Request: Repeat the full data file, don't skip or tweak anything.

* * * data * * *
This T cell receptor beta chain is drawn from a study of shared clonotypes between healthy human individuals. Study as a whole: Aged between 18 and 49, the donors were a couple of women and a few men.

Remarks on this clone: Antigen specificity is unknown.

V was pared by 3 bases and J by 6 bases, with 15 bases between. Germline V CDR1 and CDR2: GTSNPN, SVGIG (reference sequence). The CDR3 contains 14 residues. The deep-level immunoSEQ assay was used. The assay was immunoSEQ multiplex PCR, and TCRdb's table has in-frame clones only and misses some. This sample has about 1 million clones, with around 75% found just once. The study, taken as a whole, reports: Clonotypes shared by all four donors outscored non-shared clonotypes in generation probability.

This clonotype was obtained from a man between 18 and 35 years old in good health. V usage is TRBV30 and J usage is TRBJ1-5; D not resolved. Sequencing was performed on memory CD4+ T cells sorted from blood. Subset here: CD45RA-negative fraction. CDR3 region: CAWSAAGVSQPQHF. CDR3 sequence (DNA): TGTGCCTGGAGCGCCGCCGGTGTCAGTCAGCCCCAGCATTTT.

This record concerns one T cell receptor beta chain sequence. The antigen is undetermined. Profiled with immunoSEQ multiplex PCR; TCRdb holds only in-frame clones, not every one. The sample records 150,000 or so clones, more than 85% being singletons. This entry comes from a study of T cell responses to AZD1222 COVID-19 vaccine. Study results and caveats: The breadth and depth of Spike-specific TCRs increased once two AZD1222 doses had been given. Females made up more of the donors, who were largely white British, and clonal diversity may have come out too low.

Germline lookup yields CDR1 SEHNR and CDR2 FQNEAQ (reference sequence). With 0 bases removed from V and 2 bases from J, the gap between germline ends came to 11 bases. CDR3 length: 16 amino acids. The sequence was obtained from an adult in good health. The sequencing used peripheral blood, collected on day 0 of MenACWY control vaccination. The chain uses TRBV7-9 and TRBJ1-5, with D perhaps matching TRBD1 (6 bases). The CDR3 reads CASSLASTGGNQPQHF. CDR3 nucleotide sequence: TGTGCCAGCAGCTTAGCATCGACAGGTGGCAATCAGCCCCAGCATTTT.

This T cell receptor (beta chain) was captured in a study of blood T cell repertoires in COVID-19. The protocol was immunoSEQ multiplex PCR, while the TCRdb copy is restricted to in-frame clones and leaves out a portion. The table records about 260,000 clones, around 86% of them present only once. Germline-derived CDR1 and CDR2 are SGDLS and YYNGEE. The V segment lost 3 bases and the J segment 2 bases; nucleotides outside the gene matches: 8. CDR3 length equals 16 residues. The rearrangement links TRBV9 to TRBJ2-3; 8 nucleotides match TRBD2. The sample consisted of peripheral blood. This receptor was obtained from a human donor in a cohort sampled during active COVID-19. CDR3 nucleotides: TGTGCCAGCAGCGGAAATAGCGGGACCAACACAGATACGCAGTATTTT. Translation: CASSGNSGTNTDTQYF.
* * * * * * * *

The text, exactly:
This T cell receptor beta chain is drawn from a study of shared clonotypes between healthy human individuals. Study as a whole: Aged between 18 and 49, the donors were a couple of women and a few men.

Remarks on this clone: Antigen specificity is unknown.

V was pared by 3 bases and J by 6 bases, with 15 bases between. Germline V CDR1 and CDR2: GTSNPN, SVGIG (reference sequence). The CDR3 contains 14 residues. The deep-level immunoSEQ assay was used. The assay was immunoSEQ multiplex PCR, and TCRdb's table has in-frame clones only and misses some. This sample has about 1 million clones, with around 75% found just once. The study, taken as a whole, reports: Clonotypes shared by all four donors outscored non-shared clonotypes in generation probability.

This clonotype was obtained from a man between 18 and 35 years old in good health. V usage is TRBV30 and J usage is TRBJ1-5; D not resolved. Sequencing was performed on memory CD4+ T cells sorted from blood. Subset here: CD45RA-negative fraction. CDR3 region: CAWSAAGVSQPQHF. CDR3 sequence (DNA): TGTGCCTGGAGCGCCGCCGGTGTCAGTCAGCCCCAGCATTTT.

This record concerns one T cell receptor beta chain sequence. The antigen is undetermined. Profiled with immunoSEQ multiplex PCR; TCRdb holds only in-frame clones, not every one. The sample records 150,000 or so clones, more than 85% being singletons. This entry comes from a study of T cell responses to AZD1222 COVID-19 vaccine. Study results and caveats: The breadth and depth of Spike-specific TCRs increased once two AZD1222 doses had been given. Females made up more of the donors, who were largely white British, and clonal diversity may have come out too low.

Germline lookup yields CDR1 SEHNR and CDR2 FQNEAQ (reference sequence). With 0 bases removed from V and 2 bases from J, the gap between germline ends came to 11 bases. CDR3 length: 16 amino acids. The sequence was obtained from an adult in good health. The sequencing used peripheral blood, collected on day 0 of MenACWY control vaccination. The chain uses TRBV7-9 and TRBJ1-5, with D perhaps matching TRBD1 (6 bases). The CDR3 reads CASSLASTGGNQPQHF. CDR3 nucleotide sequence: TGTGCCAGCAGCTTAGCATCGACAGGTGGCAATCAGCCCCAGCATTTT.

This T cell receptor (beta chain) was captured in a study of blood T cell repertoires in COVID-19. The protocol was immunoSEQ multiplex PCR, while the TCRdb copy is restricted to in-frame clones and leaves out a portion. The table records about 260,000 clones, around 86% of them present only once. Germline-derived CDR1 and CDR2 are SGDLS and YYNGEE. The V segment lost 3 bases and the J segment 2 bases; nucleotides outside the gene matches: 8. CDR3 length equals 16 residues. The rearrangement links TRBV9 to TRBJ2-3; 8 nucleotides match TRBD2. The sample consisted of peripheral blood. This receptor was obtained from a human donor in a cohort sampled during active COVID-19. CDR3 nucleotides: TGTGCCAGCAGCGGAAATAGCGGGACCAACACAGATACGCAGTATTTT. Translation: CASSGNSGTNTDTQYF.